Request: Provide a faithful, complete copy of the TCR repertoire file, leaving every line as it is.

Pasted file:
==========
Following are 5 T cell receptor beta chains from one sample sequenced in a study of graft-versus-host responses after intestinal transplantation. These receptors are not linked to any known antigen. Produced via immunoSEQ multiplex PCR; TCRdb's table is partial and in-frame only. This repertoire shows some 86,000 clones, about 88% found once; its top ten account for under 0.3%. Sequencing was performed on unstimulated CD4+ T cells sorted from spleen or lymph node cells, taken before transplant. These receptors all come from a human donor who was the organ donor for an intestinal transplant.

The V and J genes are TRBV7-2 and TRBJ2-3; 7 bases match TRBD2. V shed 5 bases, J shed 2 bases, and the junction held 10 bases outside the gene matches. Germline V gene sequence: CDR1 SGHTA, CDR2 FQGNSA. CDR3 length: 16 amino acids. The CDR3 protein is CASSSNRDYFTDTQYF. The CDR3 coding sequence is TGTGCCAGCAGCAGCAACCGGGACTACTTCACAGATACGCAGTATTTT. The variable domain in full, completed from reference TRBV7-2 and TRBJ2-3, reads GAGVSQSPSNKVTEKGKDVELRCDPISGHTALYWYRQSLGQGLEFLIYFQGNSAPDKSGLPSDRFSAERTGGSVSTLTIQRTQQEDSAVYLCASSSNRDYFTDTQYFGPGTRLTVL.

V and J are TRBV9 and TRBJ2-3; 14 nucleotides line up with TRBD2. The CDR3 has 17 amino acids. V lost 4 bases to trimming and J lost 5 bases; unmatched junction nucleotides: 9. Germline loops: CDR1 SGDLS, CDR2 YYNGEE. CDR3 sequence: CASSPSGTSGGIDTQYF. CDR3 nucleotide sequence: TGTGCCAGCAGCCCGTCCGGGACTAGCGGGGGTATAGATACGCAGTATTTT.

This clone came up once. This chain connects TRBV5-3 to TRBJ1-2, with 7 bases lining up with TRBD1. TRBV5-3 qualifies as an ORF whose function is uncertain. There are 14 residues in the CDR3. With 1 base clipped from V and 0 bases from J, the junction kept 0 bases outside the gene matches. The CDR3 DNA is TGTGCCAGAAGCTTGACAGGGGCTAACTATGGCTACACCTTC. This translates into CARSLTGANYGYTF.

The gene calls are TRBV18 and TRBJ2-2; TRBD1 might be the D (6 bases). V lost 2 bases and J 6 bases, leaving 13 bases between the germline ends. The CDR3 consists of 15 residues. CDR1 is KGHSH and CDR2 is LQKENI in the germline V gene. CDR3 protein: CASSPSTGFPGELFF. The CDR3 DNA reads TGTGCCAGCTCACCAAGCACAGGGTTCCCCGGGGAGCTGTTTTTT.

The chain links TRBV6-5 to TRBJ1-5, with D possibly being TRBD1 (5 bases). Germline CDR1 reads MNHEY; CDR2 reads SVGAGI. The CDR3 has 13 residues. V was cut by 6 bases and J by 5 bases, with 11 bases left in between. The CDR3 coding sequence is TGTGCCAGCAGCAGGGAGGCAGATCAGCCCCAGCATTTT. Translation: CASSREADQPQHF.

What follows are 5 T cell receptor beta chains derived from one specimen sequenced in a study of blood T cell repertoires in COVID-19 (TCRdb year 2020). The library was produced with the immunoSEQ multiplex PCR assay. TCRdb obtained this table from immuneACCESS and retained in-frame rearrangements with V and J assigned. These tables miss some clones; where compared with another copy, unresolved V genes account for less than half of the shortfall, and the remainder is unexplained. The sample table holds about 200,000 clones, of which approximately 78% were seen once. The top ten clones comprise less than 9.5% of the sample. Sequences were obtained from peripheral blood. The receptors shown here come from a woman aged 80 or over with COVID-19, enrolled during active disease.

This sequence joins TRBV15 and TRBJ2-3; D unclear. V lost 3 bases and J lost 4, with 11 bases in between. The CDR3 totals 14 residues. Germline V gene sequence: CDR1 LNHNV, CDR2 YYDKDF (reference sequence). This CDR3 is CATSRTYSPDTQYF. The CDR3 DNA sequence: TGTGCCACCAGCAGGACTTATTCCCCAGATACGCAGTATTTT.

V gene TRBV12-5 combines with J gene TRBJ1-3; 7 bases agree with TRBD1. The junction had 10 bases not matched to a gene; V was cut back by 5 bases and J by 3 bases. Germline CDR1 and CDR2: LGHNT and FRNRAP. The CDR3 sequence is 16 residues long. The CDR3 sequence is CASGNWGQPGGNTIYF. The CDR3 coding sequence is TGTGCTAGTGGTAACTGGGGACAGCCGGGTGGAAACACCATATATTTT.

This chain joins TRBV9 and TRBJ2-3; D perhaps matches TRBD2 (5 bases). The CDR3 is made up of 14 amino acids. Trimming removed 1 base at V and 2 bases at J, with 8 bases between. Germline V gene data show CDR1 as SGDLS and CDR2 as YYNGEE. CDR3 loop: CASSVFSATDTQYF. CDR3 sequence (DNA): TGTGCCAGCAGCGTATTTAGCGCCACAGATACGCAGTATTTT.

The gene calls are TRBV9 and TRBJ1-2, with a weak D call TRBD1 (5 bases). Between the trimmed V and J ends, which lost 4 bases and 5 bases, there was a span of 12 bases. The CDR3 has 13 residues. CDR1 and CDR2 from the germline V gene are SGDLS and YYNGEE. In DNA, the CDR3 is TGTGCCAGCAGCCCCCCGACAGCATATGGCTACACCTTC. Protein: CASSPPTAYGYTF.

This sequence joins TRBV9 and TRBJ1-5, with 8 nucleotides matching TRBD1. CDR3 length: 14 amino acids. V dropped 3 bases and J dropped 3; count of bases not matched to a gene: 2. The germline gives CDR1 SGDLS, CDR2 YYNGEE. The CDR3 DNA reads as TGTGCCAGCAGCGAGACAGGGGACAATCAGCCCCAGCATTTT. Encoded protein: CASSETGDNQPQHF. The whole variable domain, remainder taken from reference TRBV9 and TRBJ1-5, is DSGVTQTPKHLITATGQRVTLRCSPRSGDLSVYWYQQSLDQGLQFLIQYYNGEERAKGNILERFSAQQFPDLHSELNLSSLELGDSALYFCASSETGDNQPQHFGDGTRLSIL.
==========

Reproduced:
Following are 5 T cell receptor beta chains from one sample sequenced in a study of graft-versus-host responses after intestinal transplantation. These receptors are not linked to any known antigen. Produced via immunoSEQ multiplex PCR; TCRdb's table is partial and in-frame only. This repertoire shows some 86,000 clones, about 88% found once; its top ten account for under 0.3%. Sequencing was performed on unstimulated CD4+ T cells sorted from spleen or lymph node cells, taken before transplant. These receptors all come from a human donor who was the organ donor for an intestinal transplant.

The V and J genes are TRBV7-2 and TRBJ2-3; 7 bases match TRBD2. V shed 5 bases, J shed 2 bases, and the junction held 10 bases outside the gene matches. Germline V gene sequence: CDR1 SGHTA, CDR2 FQGNSA. CDR3 length: 16 amino acids. The CDR3 protein is CASSSNRDYFTDTQYF. The CDR3 coding sequence is TGTGCCAGCAGCAGCAACCGGGACTACTTCACAGATACGCAGTATTTT. The variable domain in full, completed from reference TRBV7-2 and TRBJ2-3, reads GAGVSQSPSNKVTEKGKDVELRCDPISGHTALYWYRQSLGQGLEFLIYFQGNSAPDKSGLPSDRFSAERTGGSVSTLTIQRTQQEDSAVYLCASSSNRDYFTDTQYFGPGTRLTVL.

V and J are TRBV9 and TRBJ2-3; 14 nucleotides line up with TRBD2. The CDR3 has 17 amino acids. V lost 4 bases to trimming and J lost 5 bases; unmatched junction nucleotides: 9. Germline loops: CDR1 SGDLS, CDR2 YYNGEE. CDR3 sequence: CASSPSGTSGGIDTQYF. CDR3 nucleotide sequence: TGTGCCAGCAGCCCGTCCGGGACTAGCGGGGGTATAGATACGCAGTATTTT.

This clone came up once. This chain connects TRBV5-3 to TRBJ1-2, with 7 bases lining up with TRBD1. TRBV5-3 qualifies as an ORF whose function is uncertain. There are 14 residues in the CDR3. With 1 base clipped from V and 0 bases from J, the junction kept 0 bases outside the gene matches. The CDR3 DNA is TGTGCCAGAAGCTTGACAGGGGCTAACTATGGCTACACCTTC. This translates into CARSLTGANYGYTF.

The gene calls are TRBV18 and TRBJ2-2; TRBD1 might be the D (6 bases). V lost 2 bases and J 6 bases, leaving 13 bases between the germline ends. The CDR3 consists of 15 residues. CDR1 is KGHSH and CDR2 is LQKENI in the germline V gene. CDR3 protein: CASSPSTGFPGELFF. The CDR3 DNA reads TGTGCCAGCTCACCAAGCACAGGGTTCCCCGGGGAGCTGTTTTTT.

The chain links TRBV6-5 to TRBJ1-5, with D possibly being TRBD1 (5 bases). Germline CDR1 reads MNHEY; CDR2 reads SVGAGI. The CDR3 has 13 residues. V was cut by 6 bases and J by 5 bases, with 11 bases left in between. The CDR3 coding sequence is TGTGCCAGCAGCAGGGAGGCAGATCAGCCCCAGCATTTT. Translation: CASSREADQPQHF.

What follows are 5 T cell receptor beta chains derived from one specimen sequenced in a study of blood T cell repertoires in COVID-19 (TCRdb year 2020). The library was produced with the immunoSEQ multiplex PCR assay. TCRdb obtained this table from immuneACCESS and retained in-frame rearrangements with V and J assigned. These tables miss some clones; where compared with another copy, unresolved V genes account for less than half of the shortfall, and the remainder is unexplained. The sample table holds about 200,000 clones, of which approximately 78% were seen once. The top ten clones comprise less than 9.5% of the sample. Sequences were obtained from peripheral blood. The receptors shown here come from a woman aged 80 or over with COVID-19, enrolled during active disease.

This sequence joins TRBV15 and TRBJ2-3; D unclear. V lost 3 bases and J lost 4, with 11 bases in between. The CDR3 totals 14 residues. Germline V gene sequence: CDR1 LNHNV, CDR2 YYDKDF (reference sequence). This CDR3 is CATSRTYSPDTQYF. The CDR3 DNA sequence: TGTGCCACCAGCAGGACTTATTCCCCAGATACGCAGTATTTT.

V gene TRBV12-5 combines with J gene TRBJ1-3; 7 bases agree with TRBD1. The junction had 10 bases not matched to a gene; V was cut back by 5 bases and J by 3 bases. Germline CDR1 and CDR2: LGHNT and FRNRAP. The CDR3 sequence is 16 residues long. The CDR3 sequence is CASGNWGQPGGNTIYF. The CDR3 coding sequence is TGTGCTAGTGGTAACTGGGGACAGCCGGGTGGAAACACCATATATTTT.

This chain joins TRBV9 and TRBJ2-3; D perhaps matches TRBD2 (5 bases). The CDR3 is made up of 14 amino acids. Trimming removed 1 base at V and 2 bases at J, with 8 bases between. Germline V gene data show CDR1 as SGDLS and CDR2 as YYNGEE. CDR3 loop: CASSVFSATDTQYF. CDR3 sequence (DNA): TGTGCCAGCAGCGTATTTAGCGCCACAGATACGCAGTATTTT.

The gene calls are TRBV9 and TRBJ1-2, with a weak D call TRBD1 (5 bases). Between the trimmed V and J ends, which lost 4 bases and 5 bases, there was a span of 12 bases. The CDR3 has 13 residues. CDR1 and CDR2 from the germline V gene are SGDLS and YYNGEE. In DNA, the CDR3 is TGTGCCAGCAGCCCCCCGACAGCATATGGCTACACCTTC. Protein: CASSPPTAYGYTF.

This sequence joins TRBV9 and TRBJ1-5, with 8 nucleotides matching TRBD1. CDR3 length: 14 amino acids. V dropped 3 bases and J dropped 3; count of bases not matched to a gene: 2. The germline gives CDR1 SGDLS, CDR2 YYNGEE. The CDR3 DNA reads as TGTGCCAGCAGCGAGACAGGGGACAATCAGCCCCAGCATTTT. Encoded protein: CASSETGDNQPQHF. The whole variable domain, remainder taken from reference TRBV9 and TRBJ1-5, is DSGVTQTPKHLITATGQRVTLRCSPRSGDLSVYWYQQSLDQGLQFLIQYYNGEERAKGNILERFSAQQFPDLHSELNLSSLELGDSALYFCASSETGDNQPQHFGDGTRLSIL.